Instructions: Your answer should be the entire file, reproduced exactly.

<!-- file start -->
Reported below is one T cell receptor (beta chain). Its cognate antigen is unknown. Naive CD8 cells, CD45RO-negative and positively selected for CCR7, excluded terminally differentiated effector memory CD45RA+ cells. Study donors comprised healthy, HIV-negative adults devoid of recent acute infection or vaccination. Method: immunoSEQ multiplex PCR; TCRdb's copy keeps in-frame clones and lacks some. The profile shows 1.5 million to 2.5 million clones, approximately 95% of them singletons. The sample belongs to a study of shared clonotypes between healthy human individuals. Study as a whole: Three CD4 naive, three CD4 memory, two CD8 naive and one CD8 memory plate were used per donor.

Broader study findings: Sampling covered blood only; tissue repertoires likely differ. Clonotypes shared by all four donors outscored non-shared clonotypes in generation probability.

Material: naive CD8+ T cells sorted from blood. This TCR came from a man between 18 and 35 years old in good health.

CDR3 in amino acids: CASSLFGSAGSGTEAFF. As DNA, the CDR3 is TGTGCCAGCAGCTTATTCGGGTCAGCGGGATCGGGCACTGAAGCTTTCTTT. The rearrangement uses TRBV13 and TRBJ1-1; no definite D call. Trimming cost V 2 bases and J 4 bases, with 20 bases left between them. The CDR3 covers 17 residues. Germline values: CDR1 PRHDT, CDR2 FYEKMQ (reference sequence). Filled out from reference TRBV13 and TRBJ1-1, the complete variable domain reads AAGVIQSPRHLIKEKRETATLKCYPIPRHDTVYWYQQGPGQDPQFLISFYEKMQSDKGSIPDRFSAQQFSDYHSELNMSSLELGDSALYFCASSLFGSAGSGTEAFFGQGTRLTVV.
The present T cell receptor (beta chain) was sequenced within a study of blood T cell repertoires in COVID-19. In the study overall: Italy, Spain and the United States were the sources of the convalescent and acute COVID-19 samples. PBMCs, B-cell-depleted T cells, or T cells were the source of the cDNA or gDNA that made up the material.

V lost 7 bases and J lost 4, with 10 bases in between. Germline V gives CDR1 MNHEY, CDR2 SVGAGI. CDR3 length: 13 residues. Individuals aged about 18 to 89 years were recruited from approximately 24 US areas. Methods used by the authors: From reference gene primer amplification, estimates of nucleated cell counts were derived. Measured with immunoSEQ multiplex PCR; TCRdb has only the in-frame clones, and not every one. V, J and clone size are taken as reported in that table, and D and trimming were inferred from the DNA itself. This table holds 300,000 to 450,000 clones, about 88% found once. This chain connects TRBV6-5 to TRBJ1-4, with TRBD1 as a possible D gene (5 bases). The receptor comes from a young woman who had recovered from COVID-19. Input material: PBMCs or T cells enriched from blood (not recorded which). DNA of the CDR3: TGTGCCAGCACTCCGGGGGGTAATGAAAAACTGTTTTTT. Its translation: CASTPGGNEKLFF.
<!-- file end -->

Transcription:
Reported below is one T cell receptor (beta chain). Its cognate antigen is unknown. Naive CD8 cells, CD45RO-negative and positively selected for CCR7, excluded terminally differentiated effector memory CD45RA+ cells. Study donors comprised healthy, HIV-negative adults devoid of recent acute infection or vaccination. Method: immunoSEQ multiplex PCR; TCRdb's copy keeps in-frame clones and lacks some. The profile shows 1.5 million to 2.5 million clones, approximately 95% of them singletons. The sample belongs to a study of shared clonotypes between healthy human individuals. Study as a whole: Three CD4 naive, three CD4 memory, two CD8 naive and one CD8 memory plate were used per donor.

Broader study findings: Sampling covered blood only; tissue repertoires likely differ. Clonotypes shared by all four donors outscored non-shared clonotypes in generation probability.

Material: naive CD8+ T cells sorted from blood. This TCR came from a man between 18 and 35 years old in good health.

CDR3 in amino acids: CASSLFGSAGSGTEAFF. As DNA, the CDR3 is TGTGCCAGCAGCTTATTCGGGTCAGCGGGATCGGGCACTGAAGCTTTCTTT. The rearrangement uses TRBV13 and TRBJ1-1; no definite D call. Trimming cost V 2 bases and J 4 bases, with 20 bases left between them. The CDR3 covers 17 residues. Germline values: CDR1 PRHDT, CDR2 FYEKMQ (reference sequence). Filled out from reference TRBV13 and TRBJ1-1, the complete variable domain reads AAGVIQSPRHLIKEKRETATLKCYPIPRHDTVYWYQQGPGQDPQFLISFYEKMQSDKGSIPDRFSAQQFSDYHSELNMSSLELGDSALYFCASSLFGSAGSGTEAFFGQGTRLTVV.
The present T cell receptor (beta chain) was sequenced within a study of blood T cell repertoires in COVID-19. In the study overall: Italy, Spain and the United States were the sources of the convalescent and acute COVID-19 samples. PBMCs, B-cell-depleted T cells, or T cells were the source of the cDNA or gDNA that made up the material.

V lost 7 bases and J lost 4, with 10 bases in between. Germline V gives CDR1 MNHEY, CDR2 SVGAGI. CDR3 length: 13 residues. Individuals aged about 18 to 89 years were recruited from approximately 24 US areas. Methods used by the authors: From reference gene primer amplification, estimates of nucleated cell counts were derived. Measured with immunoSEQ multiplex PCR; TCRdb has only the in-frame clones, and not every one. V, J and clone size are taken as reported in that table, and D and trimming were inferred from the DNA itself. This table holds 300,000 to 450,000 clones, about 88% found once. This chain connects TRBV6-5 to TRBJ1-4, with TRBD1 as a possible D gene (5 bases). The receptor comes from a young woman who had recovered from COVID-19. Input material: PBMCs or T cells enriched from blood (not recorded which). DNA of the CDR3: TGTGCCAGCACTCCGGGGGGTAATGAAAAACTGTTTTTT. Its translation: CASTPGGNEKLFF.